Pokemon Go players advised to take care in the countryside

Facebook user Dean Bullimore mocked up this image of him sneaking up on a level 36 Charizard.
Facebook user Dean Bullimore mocked up this image of him sneaking up on a level 36 Charizard.
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While you’re trying to catch’em all, make sure you don’t get caught out on private land.

Pokémon Go players have been advised to stay safe in the countryside and avoid trespassing on private property while in pursuit of Pikachu.

This Drowzee Pokemon was spotted in Worksop Town centre by a player.

This Drowzee Pokemon was spotted in Worksop Town centre by a player.

The CLA which represents farmers, landowners, and rural businesses, said it has received several reports from its members of players trespassing while using their smartphones to hunt for animated characters in the real world.

CLA Director of Policy and Advice Christopher Price said: “It’s great that Pokémon Go players are getting out into the countryside and exploring our beautiful landscapes, but they should be aware that it is a workplace and treat it with respect. Players should take steps to remain safe and be aware of the risks of trespassing over private land and property. Damage can be caused by inadvertently walking on land set aside for environmental work or you could find yourself face to face with dangerous livestock. Players should also be aware of farm machinery, particularly during harvest time.”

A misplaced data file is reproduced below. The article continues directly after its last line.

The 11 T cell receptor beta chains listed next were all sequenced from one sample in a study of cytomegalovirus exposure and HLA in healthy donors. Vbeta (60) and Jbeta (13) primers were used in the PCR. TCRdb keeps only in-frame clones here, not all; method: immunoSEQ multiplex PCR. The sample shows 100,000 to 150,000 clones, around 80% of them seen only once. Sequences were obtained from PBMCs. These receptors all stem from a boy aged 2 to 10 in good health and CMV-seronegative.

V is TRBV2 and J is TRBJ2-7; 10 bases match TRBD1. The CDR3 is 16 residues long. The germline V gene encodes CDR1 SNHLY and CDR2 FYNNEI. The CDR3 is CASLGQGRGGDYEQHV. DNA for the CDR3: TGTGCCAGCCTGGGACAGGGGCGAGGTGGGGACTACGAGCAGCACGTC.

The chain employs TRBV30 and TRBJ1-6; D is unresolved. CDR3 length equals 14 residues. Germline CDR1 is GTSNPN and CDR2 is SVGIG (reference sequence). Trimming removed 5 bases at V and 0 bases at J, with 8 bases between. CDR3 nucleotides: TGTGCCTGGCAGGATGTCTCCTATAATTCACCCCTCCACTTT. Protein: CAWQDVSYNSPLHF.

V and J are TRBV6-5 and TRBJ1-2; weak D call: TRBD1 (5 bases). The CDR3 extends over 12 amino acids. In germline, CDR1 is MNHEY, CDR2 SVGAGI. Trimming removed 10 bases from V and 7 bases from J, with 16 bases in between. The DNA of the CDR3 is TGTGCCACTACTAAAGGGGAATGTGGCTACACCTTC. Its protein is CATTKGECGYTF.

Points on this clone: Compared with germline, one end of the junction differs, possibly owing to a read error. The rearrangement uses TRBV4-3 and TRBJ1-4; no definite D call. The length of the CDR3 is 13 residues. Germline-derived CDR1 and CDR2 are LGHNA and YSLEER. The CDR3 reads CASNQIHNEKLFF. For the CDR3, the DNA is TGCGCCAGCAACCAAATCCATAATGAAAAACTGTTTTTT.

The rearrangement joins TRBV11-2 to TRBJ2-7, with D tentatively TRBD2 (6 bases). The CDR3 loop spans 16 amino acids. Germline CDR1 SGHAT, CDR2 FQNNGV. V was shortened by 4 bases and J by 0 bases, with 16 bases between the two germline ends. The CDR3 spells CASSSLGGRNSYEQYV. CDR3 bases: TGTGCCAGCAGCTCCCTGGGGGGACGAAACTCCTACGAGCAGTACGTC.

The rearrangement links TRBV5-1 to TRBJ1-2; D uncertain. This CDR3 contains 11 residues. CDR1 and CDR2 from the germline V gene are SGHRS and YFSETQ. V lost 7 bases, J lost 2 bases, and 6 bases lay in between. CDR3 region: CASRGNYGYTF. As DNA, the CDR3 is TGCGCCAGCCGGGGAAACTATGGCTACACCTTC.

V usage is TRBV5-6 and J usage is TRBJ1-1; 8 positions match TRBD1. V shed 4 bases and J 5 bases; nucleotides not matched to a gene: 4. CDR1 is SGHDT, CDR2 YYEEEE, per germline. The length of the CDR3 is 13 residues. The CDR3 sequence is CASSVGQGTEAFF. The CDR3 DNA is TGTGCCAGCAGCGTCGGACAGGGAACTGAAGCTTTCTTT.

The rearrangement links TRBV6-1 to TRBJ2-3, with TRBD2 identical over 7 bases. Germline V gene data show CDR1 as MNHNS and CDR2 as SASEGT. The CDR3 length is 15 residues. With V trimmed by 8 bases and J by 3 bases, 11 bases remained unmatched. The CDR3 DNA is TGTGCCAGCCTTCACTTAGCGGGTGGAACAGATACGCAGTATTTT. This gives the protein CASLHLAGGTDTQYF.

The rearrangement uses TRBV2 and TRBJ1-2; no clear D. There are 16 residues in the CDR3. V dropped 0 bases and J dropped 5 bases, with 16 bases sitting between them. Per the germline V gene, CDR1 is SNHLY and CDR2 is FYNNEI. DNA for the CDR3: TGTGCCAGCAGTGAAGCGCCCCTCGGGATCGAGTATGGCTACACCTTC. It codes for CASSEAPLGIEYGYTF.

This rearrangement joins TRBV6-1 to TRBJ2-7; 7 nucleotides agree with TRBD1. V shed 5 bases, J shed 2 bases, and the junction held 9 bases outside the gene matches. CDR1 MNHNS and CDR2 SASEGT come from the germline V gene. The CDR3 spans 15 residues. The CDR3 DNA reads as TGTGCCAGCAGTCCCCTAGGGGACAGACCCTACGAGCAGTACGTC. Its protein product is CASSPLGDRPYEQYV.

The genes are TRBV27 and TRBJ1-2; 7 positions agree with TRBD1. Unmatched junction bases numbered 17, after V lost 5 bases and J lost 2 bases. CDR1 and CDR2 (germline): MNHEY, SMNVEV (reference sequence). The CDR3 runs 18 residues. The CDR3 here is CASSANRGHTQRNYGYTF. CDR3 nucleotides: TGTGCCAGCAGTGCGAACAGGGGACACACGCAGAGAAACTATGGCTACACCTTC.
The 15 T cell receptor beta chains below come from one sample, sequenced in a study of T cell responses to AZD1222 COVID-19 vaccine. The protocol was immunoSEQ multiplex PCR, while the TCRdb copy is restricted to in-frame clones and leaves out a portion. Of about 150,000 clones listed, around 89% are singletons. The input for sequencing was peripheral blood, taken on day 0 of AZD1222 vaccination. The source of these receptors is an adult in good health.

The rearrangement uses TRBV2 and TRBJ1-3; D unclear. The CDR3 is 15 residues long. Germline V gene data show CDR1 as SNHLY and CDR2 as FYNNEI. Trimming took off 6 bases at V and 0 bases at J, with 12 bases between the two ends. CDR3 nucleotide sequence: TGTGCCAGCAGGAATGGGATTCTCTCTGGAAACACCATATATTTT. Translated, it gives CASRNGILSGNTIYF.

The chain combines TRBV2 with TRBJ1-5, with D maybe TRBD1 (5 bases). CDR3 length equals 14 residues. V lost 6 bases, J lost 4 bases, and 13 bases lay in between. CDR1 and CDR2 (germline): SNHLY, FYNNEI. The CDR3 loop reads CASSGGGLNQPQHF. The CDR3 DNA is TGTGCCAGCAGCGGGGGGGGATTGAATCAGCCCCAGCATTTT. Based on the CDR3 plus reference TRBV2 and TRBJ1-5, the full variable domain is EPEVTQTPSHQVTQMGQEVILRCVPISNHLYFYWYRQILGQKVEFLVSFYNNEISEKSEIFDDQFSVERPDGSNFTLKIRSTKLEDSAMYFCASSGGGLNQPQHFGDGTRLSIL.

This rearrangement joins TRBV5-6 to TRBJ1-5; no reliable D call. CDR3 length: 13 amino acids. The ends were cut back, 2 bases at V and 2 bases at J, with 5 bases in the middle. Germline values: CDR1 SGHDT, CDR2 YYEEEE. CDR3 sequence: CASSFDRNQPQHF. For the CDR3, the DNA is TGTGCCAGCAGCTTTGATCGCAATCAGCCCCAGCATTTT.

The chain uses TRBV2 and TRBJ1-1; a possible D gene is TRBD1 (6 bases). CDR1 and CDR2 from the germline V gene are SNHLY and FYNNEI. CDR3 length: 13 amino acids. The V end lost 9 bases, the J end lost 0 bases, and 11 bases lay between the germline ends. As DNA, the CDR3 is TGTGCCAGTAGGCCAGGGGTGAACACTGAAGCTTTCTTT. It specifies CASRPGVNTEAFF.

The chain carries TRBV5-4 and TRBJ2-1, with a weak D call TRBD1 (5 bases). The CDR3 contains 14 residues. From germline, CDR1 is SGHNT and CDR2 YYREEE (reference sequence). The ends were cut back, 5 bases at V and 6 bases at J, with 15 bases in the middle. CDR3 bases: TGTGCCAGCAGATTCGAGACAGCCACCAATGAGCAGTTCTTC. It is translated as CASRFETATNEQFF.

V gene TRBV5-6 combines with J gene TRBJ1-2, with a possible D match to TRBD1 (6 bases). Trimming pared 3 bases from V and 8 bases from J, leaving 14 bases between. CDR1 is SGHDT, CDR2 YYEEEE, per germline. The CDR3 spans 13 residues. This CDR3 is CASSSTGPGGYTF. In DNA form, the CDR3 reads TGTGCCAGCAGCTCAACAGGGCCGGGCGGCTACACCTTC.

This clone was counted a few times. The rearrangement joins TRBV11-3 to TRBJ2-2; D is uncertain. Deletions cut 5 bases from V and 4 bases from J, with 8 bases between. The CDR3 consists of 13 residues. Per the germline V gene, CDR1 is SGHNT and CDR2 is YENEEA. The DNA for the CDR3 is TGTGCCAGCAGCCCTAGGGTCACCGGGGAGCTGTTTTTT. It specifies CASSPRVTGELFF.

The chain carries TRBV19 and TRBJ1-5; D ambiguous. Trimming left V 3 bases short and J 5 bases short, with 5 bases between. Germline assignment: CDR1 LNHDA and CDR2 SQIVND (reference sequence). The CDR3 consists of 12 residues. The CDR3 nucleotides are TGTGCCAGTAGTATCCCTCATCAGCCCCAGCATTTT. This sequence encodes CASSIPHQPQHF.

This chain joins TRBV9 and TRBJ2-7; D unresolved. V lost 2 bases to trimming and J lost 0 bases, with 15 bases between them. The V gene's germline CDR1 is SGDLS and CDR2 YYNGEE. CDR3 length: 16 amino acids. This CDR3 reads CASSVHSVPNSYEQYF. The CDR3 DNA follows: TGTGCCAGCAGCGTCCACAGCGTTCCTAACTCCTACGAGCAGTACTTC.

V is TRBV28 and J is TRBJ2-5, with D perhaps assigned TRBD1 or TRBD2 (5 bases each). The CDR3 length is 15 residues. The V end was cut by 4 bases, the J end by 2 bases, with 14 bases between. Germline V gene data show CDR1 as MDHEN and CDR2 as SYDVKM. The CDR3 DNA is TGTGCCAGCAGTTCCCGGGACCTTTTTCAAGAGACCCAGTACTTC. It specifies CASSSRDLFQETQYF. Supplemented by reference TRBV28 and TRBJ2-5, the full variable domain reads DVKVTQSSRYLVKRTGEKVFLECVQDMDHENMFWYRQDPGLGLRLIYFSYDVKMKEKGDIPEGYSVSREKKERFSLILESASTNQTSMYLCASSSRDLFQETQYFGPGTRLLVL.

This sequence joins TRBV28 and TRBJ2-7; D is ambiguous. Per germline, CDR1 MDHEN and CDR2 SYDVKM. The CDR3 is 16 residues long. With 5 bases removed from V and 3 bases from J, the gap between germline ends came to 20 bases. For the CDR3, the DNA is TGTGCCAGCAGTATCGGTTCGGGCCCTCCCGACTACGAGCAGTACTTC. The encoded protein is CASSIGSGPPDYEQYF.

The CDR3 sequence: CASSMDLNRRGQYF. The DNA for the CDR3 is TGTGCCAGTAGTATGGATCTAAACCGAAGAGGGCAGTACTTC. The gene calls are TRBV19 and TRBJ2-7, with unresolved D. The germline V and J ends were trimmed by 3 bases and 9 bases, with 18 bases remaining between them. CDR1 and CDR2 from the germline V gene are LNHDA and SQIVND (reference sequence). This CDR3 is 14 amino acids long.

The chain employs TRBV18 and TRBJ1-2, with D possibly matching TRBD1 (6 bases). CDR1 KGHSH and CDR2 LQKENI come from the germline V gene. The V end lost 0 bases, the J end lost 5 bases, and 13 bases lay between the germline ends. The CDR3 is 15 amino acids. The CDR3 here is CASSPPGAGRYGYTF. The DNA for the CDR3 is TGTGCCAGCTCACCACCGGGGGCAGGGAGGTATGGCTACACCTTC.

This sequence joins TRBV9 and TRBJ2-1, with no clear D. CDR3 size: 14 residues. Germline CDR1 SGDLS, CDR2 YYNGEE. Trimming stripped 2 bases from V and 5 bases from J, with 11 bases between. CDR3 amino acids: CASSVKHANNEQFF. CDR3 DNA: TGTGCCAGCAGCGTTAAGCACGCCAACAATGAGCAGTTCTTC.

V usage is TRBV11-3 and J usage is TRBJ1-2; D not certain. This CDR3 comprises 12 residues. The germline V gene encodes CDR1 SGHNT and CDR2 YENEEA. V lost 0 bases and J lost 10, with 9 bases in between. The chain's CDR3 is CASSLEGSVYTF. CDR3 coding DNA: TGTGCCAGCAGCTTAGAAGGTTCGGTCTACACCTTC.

Pokémon Go follows other digital software such as satellite navigational systems, Google Street View, Strava and Geocaching, which the CLA said has the potential to encourage trespassing on private property unless adequate safeguards are put in place.

Mr Price said: “We hope the makers of Pokémon Go will deal with any instances of characters apparent on private property quickly and that it is made as easy as possible to report these issues.”

Top tips from the CLA for Pokémon Go players to stay safe and legal in the countryside:

· be aware of your surroundings at all times;

· stick to designated public rights of way as marked on the map or sign posts;

· keep dogs on a lead around farm animals and horses, but let the lead go if they give chase;

· leave gates and property as you find them; and

· follow the Countryside Code.